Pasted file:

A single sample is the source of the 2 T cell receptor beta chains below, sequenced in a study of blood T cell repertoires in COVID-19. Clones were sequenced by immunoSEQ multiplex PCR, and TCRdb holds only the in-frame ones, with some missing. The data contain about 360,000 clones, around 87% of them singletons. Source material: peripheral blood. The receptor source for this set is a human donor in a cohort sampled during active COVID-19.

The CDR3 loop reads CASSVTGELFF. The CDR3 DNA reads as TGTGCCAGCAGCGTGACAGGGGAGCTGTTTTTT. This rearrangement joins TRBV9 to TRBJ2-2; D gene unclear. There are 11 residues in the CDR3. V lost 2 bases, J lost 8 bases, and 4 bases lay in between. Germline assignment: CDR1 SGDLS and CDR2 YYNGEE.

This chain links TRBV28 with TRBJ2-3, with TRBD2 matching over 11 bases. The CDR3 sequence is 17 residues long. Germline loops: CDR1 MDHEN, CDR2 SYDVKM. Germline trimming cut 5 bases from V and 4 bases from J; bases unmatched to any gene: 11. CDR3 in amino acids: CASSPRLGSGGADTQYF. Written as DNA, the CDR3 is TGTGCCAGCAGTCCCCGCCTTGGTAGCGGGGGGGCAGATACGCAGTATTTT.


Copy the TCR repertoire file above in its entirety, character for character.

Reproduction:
A single sample is the source of the 2 T cell receptor beta chains below, sequenced in a study of blood T cell repertoires in COVID-19. Clones were sequenced by immunoSEQ multiplex PCR, and TCRdb holds only the in-frame ones, with some missing. The data contain about 360,000 clones, around 87% of them singletons. Source material: peripheral blood. The receptor source for this set is a human donor in a cohort sampled during active COVID-19.

The CDR3 loop reads CASSVTGELFF. The CDR3 DNA reads as TGTGCCAGCAGCGTGACAGGGGAGCTGTTTTTT. This rearrangement joins TRBV9 to TRBJ2-2; D gene unclear. There are 11 residues in the CDR3. V lost 2 bases, J lost 8 bases, and 4 bases lay in between. Germline assignment: CDR1 SGDLS and CDR2 YYNGEE.

This chain links TRBV28 with TRBJ2-3, with TRBD2 matching over 11 bases. The CDR3 sequence is 17 residues long. Germline loops: CDR1 MDHEN, CDR2 SYDVKM. Germline trimming cut 5 bases from V and 4 bases from J; bases unmatched to any gene: 11. CDR3 in amino acids: CASSPRLGSGGADTQYF. Written as DNA, the CDR3 is TGTGCCAGCAGTCCCCGCCTTGGTAGCGGGGGGGCAGATACGCAGTATTTT.